Nor are the questions and answers the dissidents use to circumscribe their church and by which, they would try to bind ours, as fixed as the dissidents would like to believe. On the precise issue of sexual orientation, the very Scriptures these dissidents regularly promote with such enthusiasm, are by the Jewish rabbis, interpreted as they are by the Episcopal Church. These Old Testament passages are no bar to the rabbinate and in fact, are no bar to a holy life at all. Why? Because in the discernment of the rabbis, the Spirit of God has revealed to us and them, in the course of human events, that it is not.

Whose Scripture is this, then? We claim it as ours, and they claim it as theirs, the only difference being, they claim it as theirs exclusively, meaning, that their claims negate all others, and in fact, reject the fact of there being others.

It is this sort of claim that identifies many of the Episcopal dissidents as being part of the strong current of the language and actions of election, exclusion, denial, and yes, evil. This is a conclusion that must be stated, for their idle chatter is often Godless, and unchecked, can spread like a gangrene, both in themselves, and to the unknowing hearer, who, hearing, turns away from the Light, which is life.

This turning away from and rejection of the Lord's mercy and light; and the severing of the gift of fellowship in our Church, as a result of the words and/or actions of the dissidents, who work actively to see that both of these things are not possible in our church-- this is the most perverse of their actions. To their minds--stress, to their minds--they are not turning away others from the light, but in fact, are leading them on the correct path, which, they alone in our church, have discerned. Perversity upon perversity.

The dissidents purport to know without question the mind and Spirit of God so well, that they then act and behave in ways producing not the fruits of the Spirit, but the evidence of confusion and wickedness. They regularly flout love, joy, peace, patience, kindness, generosity, faithfulness, gentleness and, their most glaring shortcoming as persons and Christians, self-control. There is no law against any of these, yet they speak and act so regularly as if there were. They act hastily, in anger, to divide, and revel in talk of battle, bullets, hostility, and harm. If this is not the work of the Evil One, it is certainly along the way to it.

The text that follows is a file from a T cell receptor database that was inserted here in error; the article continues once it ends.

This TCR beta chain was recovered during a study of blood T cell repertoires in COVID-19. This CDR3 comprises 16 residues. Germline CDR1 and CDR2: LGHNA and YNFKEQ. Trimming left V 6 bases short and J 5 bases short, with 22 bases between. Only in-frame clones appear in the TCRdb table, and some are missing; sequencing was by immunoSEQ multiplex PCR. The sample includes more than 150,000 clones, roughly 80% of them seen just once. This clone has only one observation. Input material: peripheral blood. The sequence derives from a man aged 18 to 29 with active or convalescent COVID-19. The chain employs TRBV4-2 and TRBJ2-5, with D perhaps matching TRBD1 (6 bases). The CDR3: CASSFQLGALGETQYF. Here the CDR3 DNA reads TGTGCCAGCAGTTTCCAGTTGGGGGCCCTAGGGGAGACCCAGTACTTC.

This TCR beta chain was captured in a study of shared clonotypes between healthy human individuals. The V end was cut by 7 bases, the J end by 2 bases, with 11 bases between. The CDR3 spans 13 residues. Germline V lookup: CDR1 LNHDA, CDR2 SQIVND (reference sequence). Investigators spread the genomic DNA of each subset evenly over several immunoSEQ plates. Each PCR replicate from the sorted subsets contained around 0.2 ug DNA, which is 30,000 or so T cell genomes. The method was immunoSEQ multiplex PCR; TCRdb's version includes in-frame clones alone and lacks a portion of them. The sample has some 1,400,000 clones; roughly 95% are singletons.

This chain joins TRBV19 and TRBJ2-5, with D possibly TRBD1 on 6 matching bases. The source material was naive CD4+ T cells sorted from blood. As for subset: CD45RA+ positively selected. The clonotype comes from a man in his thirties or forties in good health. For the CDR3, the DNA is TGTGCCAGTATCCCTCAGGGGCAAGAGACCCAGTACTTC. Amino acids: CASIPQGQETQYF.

And for us, what? What is to be our witness?

We must remember and put into effect the greatest commandment, the royal law; and at the same time, reject the positions and actions of those who would seek to divide based on what, to their minds--stress, to their minds--is valid. Because quite often, what they promote, in their idle chatter, is in direct contradiction to the fruits of the spirit, and hence, cannot be of the Spirit.

In the process, we must also reject acting with spiritual expediency, which would be tantamount to destroying our Church. We must act with love, joy, peace, patience, kindness, generoisity, faithfulness, and gentleness, because the laws of heaven require it and our own God-given reason shows these all to be true. Together these are a lamp to the world and if we do not act with them, there is no light.

We must continue to act in the fruits of the Spirit and to speak honestly and forthrightly about our experiences, discernment, and welcome. We must defend our Church, and if this means a season of litigation in some dioceses to protect and maintain what is rightfully hers for her mission, then so be it.

We do not need the permission of one single dissident to do this. We do not need their permission or approval, to protect our Church, to defend it against attacks, and to preserve its resources to carry its mission into the world. We do not need the permission of any of them, to lift high the Cross and carry before us into the world, our faith, beliefs, and lives.

This is the great and irrevocable gift of the Holy Spirit, that it fills us with the power, love and self-discipline, to do precisely these things. This Church, comes from and is, of the Holy Spirit, and so is imbued by right with the power, love and self-disciplne, to declare the Good News and be a lamp for the world.

This right cannot be taken away; or squandered by anyone except ourselves. And so we must take care, all of us who lift high the Cross and do the work of our Church in the name of the Lord, wherever we may be, to remember, that we must be about our Father's business in a way that gives glory to Him, brings people to Him, and lets us all know, that our Church, is the fruit of the Spirit.